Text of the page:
It was attended by the Union Minister of Hotels and Tourism, H.E. U Ohn Maung, Rakhine State Ministers for Finance and Planning, U Kyaw Aye Thein, and Minister for Development Affairs, U Min Aung, Thandwe MP, U Win Naing, newly elected Chairman of Myanmar Hoteliers Association, U Aung Myo Min Din, and around 80 local stakeholders and tourism experts, including government officials, hotel owners and managers, restaurant and shop owners, fishermen, local villagers and environmental experts and other civil society organisations.
H.E. U Ohn Maung who was visiting Ngapali as part of a four day visit to Southern Rakhine State, his first as Minister, gave the opening speech and closing remarks. He welcomed the increasing numbers of foreign and Myanmar tourist arrivals to Ngapali, and its recognition as one of the best beaches in Asia, noting that ‘Ngapali and Mrauk-U are the two jewels of Rakhine State for bringing in tourists and contributing to the local economy. We need to manage tourism sustainably, minimize the negative and maximize the positive impacts of these visitors, and work together to make Ngapali a better place to visit and to live in.’
Workshop participants voted on their top concerns for tourism in Ngapali, as they had done in 2016. Environment remained the top - and a growing - concern, selected by 35% of participants (up from 29% in 2016). Rising up the list to 2nd place was lack of local participation in decision-making (16%). Solid waste management remained top of the environmental concerns, selected by 55% of participants (up from 34.5% in 2016), with sand mining in 2nd place at 18% (23.5% in 2016, also 2nd place).
Since waste management had also been identified by the Minister as the key challenge to be addressed before Ngapali’s runway could be extended to bring in more visitors, most of the workshop discussion focussed on this. Practical examples of addressing waste management were presented by U Saw Lwin, Chairman of Ngapali City Development Committee, who noted the municipality had acquired a new 3 acre landfill site for all users.
Other practical solutions brought forward as local youth leader Phyo Maung Maung, talked about the community beach clean up after the recent cyclone. ‘Carl’ Phone Kyaw Moe Myint of Trash Heros and Wendy Neampui of Chu Chu also presented their trash clean-up and recycling initiatives and offered support to civil society in Ngapali looking to address the trash problem.
Other environmental issues such as combatting sand mining and mangrove deforestation were also discussed, along with guesthouse licensing, human resources development, planning and destination management. MRTI briefed on their ongoing study of the risks of child sexual exploitation, with support from UNICEF, and with the approval of the Ministry of Hotels and Tourism.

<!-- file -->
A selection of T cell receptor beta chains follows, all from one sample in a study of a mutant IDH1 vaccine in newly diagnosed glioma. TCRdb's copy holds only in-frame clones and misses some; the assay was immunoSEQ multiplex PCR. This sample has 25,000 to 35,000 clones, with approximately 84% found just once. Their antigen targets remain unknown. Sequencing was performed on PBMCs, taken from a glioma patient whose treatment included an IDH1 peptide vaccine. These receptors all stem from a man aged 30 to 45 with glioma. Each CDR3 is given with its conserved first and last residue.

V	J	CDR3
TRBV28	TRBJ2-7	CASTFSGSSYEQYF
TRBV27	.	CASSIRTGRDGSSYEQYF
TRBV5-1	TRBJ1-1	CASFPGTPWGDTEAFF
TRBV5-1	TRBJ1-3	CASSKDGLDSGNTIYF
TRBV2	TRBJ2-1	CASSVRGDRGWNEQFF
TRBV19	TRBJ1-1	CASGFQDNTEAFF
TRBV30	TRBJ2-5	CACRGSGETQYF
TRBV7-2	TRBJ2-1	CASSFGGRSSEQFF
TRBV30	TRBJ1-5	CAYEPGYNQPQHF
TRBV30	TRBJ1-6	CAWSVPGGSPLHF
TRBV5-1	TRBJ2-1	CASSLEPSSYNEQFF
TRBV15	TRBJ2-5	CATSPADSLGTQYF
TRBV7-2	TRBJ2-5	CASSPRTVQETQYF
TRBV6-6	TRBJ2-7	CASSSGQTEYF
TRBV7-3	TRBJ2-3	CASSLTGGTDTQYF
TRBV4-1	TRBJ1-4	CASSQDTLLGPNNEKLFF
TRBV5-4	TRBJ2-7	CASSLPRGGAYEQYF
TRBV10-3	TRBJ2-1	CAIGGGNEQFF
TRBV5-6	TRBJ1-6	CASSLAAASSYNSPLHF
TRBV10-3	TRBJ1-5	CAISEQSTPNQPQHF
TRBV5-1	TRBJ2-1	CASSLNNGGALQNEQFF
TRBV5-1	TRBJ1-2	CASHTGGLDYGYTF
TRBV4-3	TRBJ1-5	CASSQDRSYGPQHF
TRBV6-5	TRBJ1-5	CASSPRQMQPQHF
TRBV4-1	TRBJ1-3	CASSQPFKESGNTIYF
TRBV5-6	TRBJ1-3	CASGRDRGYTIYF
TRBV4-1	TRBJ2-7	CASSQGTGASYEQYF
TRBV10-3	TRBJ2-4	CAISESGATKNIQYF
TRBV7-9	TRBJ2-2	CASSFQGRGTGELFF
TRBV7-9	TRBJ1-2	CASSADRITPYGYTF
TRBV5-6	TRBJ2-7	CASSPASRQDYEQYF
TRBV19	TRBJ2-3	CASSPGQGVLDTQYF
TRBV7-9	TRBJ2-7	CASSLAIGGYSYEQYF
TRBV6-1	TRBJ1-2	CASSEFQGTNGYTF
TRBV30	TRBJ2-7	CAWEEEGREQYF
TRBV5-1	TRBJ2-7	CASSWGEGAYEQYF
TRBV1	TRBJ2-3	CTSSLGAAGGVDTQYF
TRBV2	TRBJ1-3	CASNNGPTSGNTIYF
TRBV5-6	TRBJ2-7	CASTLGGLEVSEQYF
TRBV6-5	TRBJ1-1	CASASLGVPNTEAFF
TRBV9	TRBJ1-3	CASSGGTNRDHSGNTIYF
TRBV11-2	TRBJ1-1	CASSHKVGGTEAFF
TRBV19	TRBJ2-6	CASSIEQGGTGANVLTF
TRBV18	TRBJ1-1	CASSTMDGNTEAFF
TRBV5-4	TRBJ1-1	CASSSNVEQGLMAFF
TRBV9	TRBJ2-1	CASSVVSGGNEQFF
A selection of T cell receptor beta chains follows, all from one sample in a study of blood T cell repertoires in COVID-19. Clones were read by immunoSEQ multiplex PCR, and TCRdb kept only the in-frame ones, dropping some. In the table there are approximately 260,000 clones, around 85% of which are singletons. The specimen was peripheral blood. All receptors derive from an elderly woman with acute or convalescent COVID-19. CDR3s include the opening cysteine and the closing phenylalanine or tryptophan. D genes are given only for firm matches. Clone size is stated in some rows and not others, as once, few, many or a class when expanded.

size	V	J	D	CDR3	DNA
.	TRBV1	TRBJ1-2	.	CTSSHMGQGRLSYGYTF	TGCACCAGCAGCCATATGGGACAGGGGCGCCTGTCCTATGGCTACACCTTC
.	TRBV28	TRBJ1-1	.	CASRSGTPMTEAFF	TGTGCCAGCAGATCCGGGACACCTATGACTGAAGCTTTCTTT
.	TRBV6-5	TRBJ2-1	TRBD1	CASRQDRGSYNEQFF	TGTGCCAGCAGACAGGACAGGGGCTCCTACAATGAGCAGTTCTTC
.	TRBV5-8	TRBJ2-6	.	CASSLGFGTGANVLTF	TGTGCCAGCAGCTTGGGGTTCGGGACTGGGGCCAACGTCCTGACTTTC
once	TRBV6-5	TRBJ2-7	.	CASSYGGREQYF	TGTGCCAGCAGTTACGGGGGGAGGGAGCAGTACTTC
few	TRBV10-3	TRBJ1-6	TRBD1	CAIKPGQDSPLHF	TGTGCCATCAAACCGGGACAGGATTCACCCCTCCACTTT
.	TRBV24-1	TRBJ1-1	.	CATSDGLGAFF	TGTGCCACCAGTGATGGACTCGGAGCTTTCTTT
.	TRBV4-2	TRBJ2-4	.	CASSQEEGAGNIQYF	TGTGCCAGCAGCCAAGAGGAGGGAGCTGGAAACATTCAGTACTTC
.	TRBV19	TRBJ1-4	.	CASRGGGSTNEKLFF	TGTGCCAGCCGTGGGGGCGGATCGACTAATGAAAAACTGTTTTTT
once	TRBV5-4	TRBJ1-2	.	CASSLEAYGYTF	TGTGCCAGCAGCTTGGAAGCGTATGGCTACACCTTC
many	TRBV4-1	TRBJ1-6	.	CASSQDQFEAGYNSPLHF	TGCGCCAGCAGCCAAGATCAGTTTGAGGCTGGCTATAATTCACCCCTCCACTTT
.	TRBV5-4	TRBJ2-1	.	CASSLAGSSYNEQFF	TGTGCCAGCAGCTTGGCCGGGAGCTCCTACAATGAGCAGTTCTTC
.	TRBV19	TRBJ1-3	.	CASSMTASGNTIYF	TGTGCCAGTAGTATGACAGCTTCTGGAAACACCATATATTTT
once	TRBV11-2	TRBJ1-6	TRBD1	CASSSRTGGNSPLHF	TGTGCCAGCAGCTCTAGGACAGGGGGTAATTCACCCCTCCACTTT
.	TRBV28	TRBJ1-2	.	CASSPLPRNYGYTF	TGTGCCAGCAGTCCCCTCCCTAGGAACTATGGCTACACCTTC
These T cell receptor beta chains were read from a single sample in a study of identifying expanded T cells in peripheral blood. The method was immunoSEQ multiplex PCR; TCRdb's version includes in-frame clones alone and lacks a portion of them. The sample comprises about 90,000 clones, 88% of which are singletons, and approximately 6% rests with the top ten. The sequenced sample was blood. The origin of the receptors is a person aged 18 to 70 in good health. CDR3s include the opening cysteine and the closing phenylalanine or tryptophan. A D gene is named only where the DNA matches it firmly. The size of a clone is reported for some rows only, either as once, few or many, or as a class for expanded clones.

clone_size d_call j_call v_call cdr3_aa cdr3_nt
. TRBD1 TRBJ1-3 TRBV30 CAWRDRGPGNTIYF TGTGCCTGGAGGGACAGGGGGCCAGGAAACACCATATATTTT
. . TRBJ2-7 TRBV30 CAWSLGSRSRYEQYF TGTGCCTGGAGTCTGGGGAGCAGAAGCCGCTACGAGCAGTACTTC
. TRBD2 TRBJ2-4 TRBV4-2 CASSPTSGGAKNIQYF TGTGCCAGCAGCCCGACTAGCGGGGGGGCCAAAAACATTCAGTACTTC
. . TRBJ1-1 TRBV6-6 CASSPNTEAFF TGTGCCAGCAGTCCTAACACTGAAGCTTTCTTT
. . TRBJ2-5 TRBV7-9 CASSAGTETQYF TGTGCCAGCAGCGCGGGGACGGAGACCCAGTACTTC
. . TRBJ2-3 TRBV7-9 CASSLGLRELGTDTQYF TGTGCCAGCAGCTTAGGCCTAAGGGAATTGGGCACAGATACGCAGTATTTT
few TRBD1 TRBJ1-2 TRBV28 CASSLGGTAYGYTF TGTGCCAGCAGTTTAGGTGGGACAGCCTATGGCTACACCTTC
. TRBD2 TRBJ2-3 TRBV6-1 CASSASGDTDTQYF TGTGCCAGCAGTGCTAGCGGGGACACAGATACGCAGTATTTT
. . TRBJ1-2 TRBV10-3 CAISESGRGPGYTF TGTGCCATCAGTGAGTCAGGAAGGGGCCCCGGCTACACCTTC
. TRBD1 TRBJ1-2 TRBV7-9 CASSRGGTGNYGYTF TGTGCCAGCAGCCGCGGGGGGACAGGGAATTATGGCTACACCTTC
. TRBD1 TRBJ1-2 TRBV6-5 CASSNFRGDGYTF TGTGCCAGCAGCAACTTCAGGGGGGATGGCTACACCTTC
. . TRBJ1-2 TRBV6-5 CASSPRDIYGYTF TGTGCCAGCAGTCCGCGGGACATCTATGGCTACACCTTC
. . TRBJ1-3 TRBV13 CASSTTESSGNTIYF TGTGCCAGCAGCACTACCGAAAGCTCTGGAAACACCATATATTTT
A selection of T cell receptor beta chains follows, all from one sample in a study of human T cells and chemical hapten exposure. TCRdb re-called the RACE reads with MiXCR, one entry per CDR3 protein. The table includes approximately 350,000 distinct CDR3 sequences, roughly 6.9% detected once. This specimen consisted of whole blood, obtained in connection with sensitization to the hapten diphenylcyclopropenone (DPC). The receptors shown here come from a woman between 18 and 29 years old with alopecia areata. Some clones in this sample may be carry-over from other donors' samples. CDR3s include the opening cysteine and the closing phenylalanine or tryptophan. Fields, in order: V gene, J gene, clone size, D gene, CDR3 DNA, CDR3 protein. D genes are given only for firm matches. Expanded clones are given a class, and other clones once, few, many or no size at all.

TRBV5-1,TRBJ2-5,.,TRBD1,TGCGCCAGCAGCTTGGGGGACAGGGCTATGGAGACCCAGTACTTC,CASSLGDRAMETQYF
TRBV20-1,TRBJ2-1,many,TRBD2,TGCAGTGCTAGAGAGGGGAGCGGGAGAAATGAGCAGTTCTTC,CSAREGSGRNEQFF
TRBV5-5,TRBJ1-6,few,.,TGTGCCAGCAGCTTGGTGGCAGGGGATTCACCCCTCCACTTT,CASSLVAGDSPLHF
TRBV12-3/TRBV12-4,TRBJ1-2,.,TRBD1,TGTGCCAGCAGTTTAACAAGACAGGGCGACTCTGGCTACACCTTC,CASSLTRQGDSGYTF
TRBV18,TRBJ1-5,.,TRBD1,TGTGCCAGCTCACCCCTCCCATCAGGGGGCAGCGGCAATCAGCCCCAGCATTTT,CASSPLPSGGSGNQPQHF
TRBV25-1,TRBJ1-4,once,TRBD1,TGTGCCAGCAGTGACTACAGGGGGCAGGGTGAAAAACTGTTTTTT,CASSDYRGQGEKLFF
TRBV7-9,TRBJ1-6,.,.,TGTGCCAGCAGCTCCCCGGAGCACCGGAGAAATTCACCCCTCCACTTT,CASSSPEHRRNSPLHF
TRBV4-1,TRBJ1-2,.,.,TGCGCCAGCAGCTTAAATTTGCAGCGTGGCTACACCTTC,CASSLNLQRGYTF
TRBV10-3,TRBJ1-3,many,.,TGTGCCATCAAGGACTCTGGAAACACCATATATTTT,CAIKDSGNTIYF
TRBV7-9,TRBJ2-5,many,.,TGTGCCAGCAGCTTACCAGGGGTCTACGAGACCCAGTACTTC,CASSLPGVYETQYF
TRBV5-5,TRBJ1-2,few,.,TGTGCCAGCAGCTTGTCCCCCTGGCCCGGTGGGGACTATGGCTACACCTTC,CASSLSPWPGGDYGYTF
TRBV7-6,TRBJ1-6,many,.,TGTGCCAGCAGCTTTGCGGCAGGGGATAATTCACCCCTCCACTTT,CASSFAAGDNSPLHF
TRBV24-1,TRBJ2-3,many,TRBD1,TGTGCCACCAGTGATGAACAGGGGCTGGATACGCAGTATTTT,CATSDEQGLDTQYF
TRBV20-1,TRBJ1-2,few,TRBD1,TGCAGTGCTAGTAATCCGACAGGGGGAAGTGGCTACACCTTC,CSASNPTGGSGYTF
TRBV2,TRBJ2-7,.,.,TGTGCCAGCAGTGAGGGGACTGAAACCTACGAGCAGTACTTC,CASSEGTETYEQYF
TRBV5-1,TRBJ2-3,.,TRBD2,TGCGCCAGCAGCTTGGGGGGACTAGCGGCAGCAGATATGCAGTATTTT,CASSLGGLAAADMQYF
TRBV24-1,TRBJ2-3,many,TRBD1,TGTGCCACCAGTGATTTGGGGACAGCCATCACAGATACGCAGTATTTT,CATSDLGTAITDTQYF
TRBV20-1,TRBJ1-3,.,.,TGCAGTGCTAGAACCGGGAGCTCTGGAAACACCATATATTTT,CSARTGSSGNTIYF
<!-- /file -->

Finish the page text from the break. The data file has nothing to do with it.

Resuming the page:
Vicky Bowman, Director of Myanmar Centre for Responsible Business said:
”I was pleased to hear the Minister and the Chair of the Hoteliers Association say that plans would be accelerated for garbage collection from both the tourist areas and the villages to deliver it to a newly acquired landfill. Since our last workshop we heard that Steering and Working Committees for Ngapali Beach Sustainability have been created by the Rakhine State government. These will need to work closely with local businesses and residents to achieve a trash-free Ngapali, since tackling trash is everyone’s responsibility. Recognising this, the workshop participants made concrete personal commitments to reduce litter such as hotels cutting back on use of plastic bags and water bottles, providing bins and education campaigns in schools, and the need for local bye-laws and enforcement. MCRB, HSF and MRTI played a part too, working with Jade Marina Hotel to save over 200 plastic bottles by using water jugs at this workshop’.
Achim Munz, Resident Representative Hanns Seidel Foundation Myanmar: ‘It was good to hear the Minister clarify that the 10 metre height limit for buildings close to the beach remains in place, not only in Ngapali but in seven other beach destinations in Myanmar. We also were pleased to hear him reiterate that there would be a clampdown by the local authorities on sand mining on Ngapali’s beaches. It is good to see that, one year on, the Union and State Government are working hand in hand to set out a vision for sustainable tourism in Ngapali, and tackle the urgent issues that have been of concern to local stakeholders’.
In a final statement late July the three organisations MCRB, MRTI and HSF concluded in terms of the next steps: in view of the fact that the workshop discussions consistently highlighted the need for local leadership to take forward the identified actions, MCRB, MRTI and HSF stand ready to support local stakeholders, as well as the MoHT, as they initiate any follow up, to the extent that support is needed from our side.
Please find the workshop report here: https://view.publitas.com/hanns-seidel-foundation-myanmar/workshop-report_multi-stakeholder-workshop-on-sustainable-tourism-in-ngapali/